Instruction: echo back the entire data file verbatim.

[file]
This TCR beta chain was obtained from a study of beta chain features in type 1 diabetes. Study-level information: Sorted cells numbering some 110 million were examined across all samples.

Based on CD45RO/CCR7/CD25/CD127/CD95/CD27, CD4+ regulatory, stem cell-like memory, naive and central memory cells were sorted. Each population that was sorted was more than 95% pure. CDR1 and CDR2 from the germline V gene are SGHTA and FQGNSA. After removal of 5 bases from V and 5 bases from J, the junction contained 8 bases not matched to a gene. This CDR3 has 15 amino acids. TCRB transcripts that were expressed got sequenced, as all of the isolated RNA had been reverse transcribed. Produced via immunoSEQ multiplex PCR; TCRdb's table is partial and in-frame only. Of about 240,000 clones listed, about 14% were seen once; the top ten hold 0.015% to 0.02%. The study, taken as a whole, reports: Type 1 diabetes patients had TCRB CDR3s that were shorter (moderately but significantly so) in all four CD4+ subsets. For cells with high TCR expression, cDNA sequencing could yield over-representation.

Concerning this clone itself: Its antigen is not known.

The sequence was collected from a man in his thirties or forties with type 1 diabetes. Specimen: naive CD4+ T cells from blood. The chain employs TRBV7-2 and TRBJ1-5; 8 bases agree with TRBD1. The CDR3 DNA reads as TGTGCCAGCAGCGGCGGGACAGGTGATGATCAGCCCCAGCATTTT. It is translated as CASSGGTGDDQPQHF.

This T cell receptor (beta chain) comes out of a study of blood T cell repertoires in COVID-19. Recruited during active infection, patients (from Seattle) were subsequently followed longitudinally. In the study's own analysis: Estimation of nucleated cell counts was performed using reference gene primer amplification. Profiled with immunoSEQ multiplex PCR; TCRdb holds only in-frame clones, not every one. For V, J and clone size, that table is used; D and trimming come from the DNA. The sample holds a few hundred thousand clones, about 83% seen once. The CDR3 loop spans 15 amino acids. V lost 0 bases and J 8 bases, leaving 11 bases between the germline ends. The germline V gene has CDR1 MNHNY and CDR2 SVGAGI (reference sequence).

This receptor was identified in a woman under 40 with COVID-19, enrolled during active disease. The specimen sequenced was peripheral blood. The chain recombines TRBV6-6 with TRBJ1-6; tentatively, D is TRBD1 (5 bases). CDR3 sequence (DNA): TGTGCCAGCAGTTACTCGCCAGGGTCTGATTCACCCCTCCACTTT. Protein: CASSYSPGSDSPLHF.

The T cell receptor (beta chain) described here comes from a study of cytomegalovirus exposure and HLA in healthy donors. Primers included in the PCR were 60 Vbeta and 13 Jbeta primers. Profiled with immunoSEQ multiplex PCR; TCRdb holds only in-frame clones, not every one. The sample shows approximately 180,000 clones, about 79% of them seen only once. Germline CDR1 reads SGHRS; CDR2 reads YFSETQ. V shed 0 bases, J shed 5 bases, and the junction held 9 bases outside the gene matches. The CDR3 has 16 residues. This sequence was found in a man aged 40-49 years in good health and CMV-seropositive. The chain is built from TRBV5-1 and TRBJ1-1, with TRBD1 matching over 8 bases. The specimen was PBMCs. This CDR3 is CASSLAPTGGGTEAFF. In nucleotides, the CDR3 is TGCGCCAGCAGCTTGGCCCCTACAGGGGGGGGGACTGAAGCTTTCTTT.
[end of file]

This TCR beta chain was obtained from a study of beta chain features in type 1 diabetes. Study-level information: Sorted cells numbering some 110 million were examined across all samples.

Based on CD45RO/CCR7/CD25/CD127/CD95/CD27, CD4+ regulatory, stem cell-like memory, naive and central memory cells were sorted. Each population that was sorted was more than 95% pure. CDR1 and CDR2 from the germline V gene are SGHTA and FQGNSA. After removal of 5 bases from V and 5 bases from J, the junction contained 8 bases not matched to a gene. This CDR3 has 15 amino acids. TCRB transcripts that were expressed got sequenced, as all of the isolated RNA had been reverse transcribed. Produced via immunoSEQ multiplex PCR; TCRdb's table is partial and in-frame only. Of about 240,000 clones listed, about 14% were seen once; the top ten hold 0.015% to 0.02%. The study, taken as a whole, reports: Type 1 diabetes patients had TCRB CDR3s that were shorter (moderately but significantly so) in all four CD4+ subsets. For cells with high TCR expression, cDNA sequencing could yield over-representation.

Concerning this clone itself: Its antigen is not known.

The sequence was collected from a man in his thirties or forties with type 1 diabetes. Specimen: naive CD4+ T cells from blood. The chain employs TRBV7-2 and TRBJ1-5; 8 bases agree with TRBD1. The CDR3 DNA reads as TGTGCCAGCAGCGGCGGGACAGGTGATGATCAGCCCCAGCATTTT. It is translated as CASSGGTGDDQPQHF.

This T cell receptor (beta chain) comes out of a study of blood T cell repertoires in COVID-19. Recruited during active infection, patients (from Seattle) were subsequently followed longitudinally. In the study's own analysis: Estimation of nucleated cell counts was performed using reference gene primer amplification. Profiled with immunoSEQ multiplex PCR; TCRdb holds only in-frame clones, not every one. For V, J and clone size, that table is used; D and trimming come from the DNA. The sample holds a few hundred thousand clones, about 83% seen once. The CDR3 loop spans 15 amino acids. V lost 0 bases and J 8 bases, leaving 11 bases between the germline ends. The germline V gene has CDR1 MNHNY and CDR2 SVGAGI (reference sequence).

This receptor was identified in a woman under 40 with COVID-19, enrolled during active disease. The specimen sequenced was peripheral blood. The chain recombines TRBV6-6 with TRBJ1-6; tentatively, D is TRBD1 (5 bases). CDR3 sequence (DNA): TGTGCCAGCAGTTACTCGCCAGGGTCTGATTCACCCCTCCACTTT. Protein: CASSYSPGSDSPLHF.

The T cell receptor (beta chain) described here comes from a study of cytomegalovirus exposure and HLA in healthy donors. Primers included in the PCR were 60 Vbeta and 13 Jbeta primers. Profiled with immunoSEQ multiplex PCR; TCRdb holds only in-frame clones, not every one. The sample shows approximately 180,000 clones, about 79% of them seen only once. Germline CDR1 reads SGHRS; CDR2 reads YFSETQ. V shed 0 bases, J shed 5 bases, and the junction held 9 bases outside the gene matches. The CDR3 has 16 residues. This sequence was found in a man aged 40-49 years in good health and CMV-seropositive. The chain is built from TRBV5-1 and TRBJ1-1, with TRBD1 matching over 8 bases. The specimen was PBMCs. This CDR3 is CASSLAPTGGGTEAFF. In nucleotides, the CDR3 is TGCGCCAGCAGCTTGGCCCCTACAGGGGGGGGGACTGAAGCTTTCTTT.